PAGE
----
Because I have a mortgage-paying job as a teacher I basically have two types of writing day. During term time, when my brain is thoroughly fried after a day of attempting to hold the attention of nearly two hundred adolescent boys, let alone teach them anything, the most I can do after I get home is maybe a bit of work on the outline, wrangling out plot points, making character notes, details of settings and what have you. Creating actual sentences isn’t going to happen. By the time the ‘holiday’ rolls around, hopefully I’ve got enough of a structure that I can sit down and bash out the story. Then I’ll work from about 8 in the morning until lunchtime, run errands or go to the gym in the afternoon, watch Tipping Point and have my tea, then aim for another hour or two in the evening. If after that I come away with 3000 words I’ll consider it a good day.
KR: Do you have a favourite story/short that you’ve written (published or not)?
Again with the favourites. Might as well ask me which of my children is my favourite. ‘The Pigeon Bride’ will always be special to me because it was the first story that I submitted to a magazine; it won a competition and proved to me that I could actually do this writing thing. ‘The Narrows’ was my first published novel, so that’s always going to be special. ‘Hekla’s Children’ got me an agent and helped me level up to the mid-list, so that’s special too…
KR: Do you read your book reviews?
Yes, even though I know I shouldn’t, because there’s nothing I can do at that stage.
KR: How do you think you’ve developed as an author?
Well I’ve got faster, that’s for sure. My first novel ‘The Narrows’ literally took twenty years to get published. The most recent one, ‘The Plague Stones’, was probably no more than a year, and the bulk of the first draft was completed over the summer of 2018. Most of that is because of writing to a contract – as I say, external deadlines really focus the attention.
KR: What is the best piece of advice you’ve received regarding your writing?
Keep the chapters short – approximately two thousand words. That sounds oddly specific, I know, but it makes a real difference to the pace of the story and for me, pace is very important.
KR: What scares you?
Being asked what my favourite anything is. Losing or hurting those that I love because I’m a fallible human being masquerading as a competent one. Also spiders.
KR: Can you tell me about your latest release please?
‘The Plague Stones’ is about an old tradition called the Beating of the Bounds. Every year the residents of a privileged neighbourhood called Haleswell complete a ritual whereby they go around the old medieval parish boundary with the local vicar, blessing the boundary stones. This is something which really happens in many places around Britain, and in reality it’s just a bit of folklore. However in Haleswell, it has a very real purpose, because centuries ago their ancestors committed a terrible crime and the village has been cursed ever since, and the Beating protects them from something that has been trying to get to wreak revenge for six hundred years. Then a new family moves into Haleswell and takes over guardianship of one of the old parish stones which is in their back garden. This year the Beating fails, for Reasons, and undying medieval vengeance ensues. With scythes.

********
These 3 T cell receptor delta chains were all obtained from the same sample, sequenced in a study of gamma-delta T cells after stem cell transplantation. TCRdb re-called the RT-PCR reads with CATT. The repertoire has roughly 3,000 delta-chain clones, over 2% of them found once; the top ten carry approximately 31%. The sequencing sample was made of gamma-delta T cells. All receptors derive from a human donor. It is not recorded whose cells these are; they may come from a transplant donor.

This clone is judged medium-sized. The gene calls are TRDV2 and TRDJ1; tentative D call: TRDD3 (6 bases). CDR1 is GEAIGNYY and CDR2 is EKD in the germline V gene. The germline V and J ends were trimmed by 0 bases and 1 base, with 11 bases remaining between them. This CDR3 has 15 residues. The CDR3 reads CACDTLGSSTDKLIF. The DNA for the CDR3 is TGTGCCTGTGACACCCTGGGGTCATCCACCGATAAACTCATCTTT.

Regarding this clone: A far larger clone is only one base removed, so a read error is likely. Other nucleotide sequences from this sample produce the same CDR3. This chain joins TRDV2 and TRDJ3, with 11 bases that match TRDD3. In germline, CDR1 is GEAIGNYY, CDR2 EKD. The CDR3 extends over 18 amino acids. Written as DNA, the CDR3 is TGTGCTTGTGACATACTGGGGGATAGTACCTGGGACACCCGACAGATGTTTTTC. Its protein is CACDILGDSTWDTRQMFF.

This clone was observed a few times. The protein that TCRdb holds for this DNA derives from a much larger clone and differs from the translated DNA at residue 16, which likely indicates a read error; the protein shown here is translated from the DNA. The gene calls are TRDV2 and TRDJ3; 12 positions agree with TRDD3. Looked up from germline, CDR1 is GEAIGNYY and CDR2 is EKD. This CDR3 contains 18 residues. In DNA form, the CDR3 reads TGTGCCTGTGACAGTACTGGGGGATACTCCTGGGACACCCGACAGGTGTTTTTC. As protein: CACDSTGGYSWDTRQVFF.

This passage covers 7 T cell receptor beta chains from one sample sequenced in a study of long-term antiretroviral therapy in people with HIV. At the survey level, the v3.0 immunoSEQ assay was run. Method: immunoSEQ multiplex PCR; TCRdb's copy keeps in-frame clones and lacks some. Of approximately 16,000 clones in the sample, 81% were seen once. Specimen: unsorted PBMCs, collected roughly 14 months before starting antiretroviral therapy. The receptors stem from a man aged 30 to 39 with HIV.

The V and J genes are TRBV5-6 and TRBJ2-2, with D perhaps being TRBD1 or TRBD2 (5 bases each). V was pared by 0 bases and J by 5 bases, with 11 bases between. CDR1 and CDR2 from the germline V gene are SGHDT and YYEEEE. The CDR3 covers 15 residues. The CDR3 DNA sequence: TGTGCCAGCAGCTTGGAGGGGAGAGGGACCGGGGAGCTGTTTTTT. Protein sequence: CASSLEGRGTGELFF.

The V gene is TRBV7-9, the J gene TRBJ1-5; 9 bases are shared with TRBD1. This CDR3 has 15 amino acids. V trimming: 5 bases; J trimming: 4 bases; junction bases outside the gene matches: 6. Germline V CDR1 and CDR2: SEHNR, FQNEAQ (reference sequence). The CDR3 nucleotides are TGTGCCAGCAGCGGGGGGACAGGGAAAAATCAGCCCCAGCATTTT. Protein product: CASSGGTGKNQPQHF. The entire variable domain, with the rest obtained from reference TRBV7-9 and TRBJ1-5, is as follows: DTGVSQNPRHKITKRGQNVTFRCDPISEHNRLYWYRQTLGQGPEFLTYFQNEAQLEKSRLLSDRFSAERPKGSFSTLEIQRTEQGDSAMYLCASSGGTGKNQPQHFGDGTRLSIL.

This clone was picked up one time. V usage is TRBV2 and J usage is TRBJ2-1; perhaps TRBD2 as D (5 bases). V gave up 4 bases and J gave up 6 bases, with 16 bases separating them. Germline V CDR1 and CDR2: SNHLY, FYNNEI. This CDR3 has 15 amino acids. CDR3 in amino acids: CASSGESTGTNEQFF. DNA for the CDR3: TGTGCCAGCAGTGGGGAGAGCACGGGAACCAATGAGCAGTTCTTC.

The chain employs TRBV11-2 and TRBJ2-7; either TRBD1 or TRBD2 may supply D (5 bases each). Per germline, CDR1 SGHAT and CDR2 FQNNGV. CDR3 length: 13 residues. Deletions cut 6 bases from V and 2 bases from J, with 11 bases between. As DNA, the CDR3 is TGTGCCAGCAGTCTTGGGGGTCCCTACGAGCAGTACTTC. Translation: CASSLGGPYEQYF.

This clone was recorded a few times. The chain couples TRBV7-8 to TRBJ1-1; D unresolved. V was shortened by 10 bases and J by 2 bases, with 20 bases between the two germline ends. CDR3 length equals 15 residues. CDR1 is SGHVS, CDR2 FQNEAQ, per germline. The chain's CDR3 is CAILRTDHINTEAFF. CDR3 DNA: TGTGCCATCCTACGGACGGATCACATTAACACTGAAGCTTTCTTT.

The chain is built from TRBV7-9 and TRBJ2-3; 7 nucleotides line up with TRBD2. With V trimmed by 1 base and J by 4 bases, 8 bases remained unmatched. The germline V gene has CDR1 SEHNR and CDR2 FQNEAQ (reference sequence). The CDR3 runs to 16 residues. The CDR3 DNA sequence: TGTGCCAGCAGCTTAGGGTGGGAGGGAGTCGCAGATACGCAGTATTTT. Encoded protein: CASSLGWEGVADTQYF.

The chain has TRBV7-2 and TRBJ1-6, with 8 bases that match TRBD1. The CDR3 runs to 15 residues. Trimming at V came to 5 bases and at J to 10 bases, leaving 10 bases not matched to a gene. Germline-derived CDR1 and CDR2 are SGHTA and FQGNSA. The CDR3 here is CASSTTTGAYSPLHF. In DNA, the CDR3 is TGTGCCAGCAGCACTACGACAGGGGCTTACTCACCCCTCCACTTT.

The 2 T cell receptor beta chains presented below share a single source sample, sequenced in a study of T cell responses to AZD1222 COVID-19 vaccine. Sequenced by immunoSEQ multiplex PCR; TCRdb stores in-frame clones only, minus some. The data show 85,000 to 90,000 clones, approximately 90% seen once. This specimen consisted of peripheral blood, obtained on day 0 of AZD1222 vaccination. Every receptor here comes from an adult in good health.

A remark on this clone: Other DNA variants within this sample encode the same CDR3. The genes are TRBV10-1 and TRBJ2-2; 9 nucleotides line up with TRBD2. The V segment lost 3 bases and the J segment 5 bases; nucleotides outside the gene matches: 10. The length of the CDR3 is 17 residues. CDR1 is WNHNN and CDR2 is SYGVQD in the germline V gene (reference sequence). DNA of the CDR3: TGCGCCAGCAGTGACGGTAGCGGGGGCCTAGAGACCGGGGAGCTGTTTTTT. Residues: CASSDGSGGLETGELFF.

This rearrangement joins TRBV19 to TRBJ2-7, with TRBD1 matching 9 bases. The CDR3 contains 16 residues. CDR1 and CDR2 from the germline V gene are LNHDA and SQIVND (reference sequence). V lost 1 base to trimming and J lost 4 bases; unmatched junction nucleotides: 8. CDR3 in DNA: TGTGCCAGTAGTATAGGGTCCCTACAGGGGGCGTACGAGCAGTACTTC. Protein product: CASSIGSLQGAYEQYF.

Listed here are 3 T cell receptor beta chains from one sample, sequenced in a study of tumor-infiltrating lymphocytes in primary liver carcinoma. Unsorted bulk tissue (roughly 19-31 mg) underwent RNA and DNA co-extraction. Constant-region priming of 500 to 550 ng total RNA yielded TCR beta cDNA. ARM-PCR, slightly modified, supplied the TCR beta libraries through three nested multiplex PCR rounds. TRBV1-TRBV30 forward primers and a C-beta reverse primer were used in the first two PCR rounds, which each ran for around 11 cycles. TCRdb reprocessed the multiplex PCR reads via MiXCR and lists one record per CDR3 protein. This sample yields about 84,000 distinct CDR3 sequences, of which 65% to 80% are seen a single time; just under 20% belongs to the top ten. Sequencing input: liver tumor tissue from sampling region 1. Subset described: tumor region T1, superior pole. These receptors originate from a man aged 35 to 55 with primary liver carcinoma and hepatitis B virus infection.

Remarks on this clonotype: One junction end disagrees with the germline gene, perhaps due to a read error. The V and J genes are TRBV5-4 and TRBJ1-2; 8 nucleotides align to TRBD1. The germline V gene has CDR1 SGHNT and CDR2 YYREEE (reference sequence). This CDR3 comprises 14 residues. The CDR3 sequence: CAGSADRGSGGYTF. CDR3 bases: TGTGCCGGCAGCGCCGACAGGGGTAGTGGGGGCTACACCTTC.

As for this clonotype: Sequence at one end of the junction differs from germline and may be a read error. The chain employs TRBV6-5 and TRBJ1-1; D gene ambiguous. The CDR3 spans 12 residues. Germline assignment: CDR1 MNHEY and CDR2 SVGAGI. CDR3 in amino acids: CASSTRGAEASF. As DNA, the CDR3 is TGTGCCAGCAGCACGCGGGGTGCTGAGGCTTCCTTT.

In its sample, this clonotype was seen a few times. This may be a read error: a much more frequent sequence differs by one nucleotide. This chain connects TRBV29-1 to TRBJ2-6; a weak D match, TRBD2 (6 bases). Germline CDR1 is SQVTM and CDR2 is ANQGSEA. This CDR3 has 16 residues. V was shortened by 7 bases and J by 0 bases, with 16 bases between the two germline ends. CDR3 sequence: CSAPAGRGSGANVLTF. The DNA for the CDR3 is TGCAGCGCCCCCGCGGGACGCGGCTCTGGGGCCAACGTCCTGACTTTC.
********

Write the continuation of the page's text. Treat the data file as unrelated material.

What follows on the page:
KR: What are you working on now?
Something to do with pagan fertility gods and human sacrifice on a suburban allotment, but it’s at a very early stage.
KR: You find yourself on a desert island, which three people would you wish to be deserted with you and why?
You can choose…
a) One fictional character from your writing.
Scattie, from ‘Hekla’s Children’. If anybody’s going to survive, it’s going to be her. I go where she goes.
b) One fictional character from any other book.
Robinson Crusoe, just to see the look on his face.
c) One real-life person that is not a family member or friend.
Ray Mears, for the same reason as a). Again, I’m surviving this thing.
KR: Thank you very much James.
You can follow James on Twitter @skippybe
You can find out more about James by visiting his official website www.jamesbrogden.blogspot.com
The Plague Stones
Fleeing from a traumatic break-in, Londoners Paul and Tricia Feenan sell up to escape to the isolated Holiwell village where Tricia has inherited a property. Scattered throughout the settlement are centuries-old stones used during the Great Plague as boundary markers. No plague-sufferer was permitted to pass them and enter the village. The plague diminished, and the village survived unscathed, but since then each year the village trustees have insisted on an ancient ceremony to renew the village boundaries, until a misguided act by the Feenans’ son then reminds the village that there is a reason traditions have been rigidly stuck to and that all acts of betrayal, even those committed centuries ago, have consequences…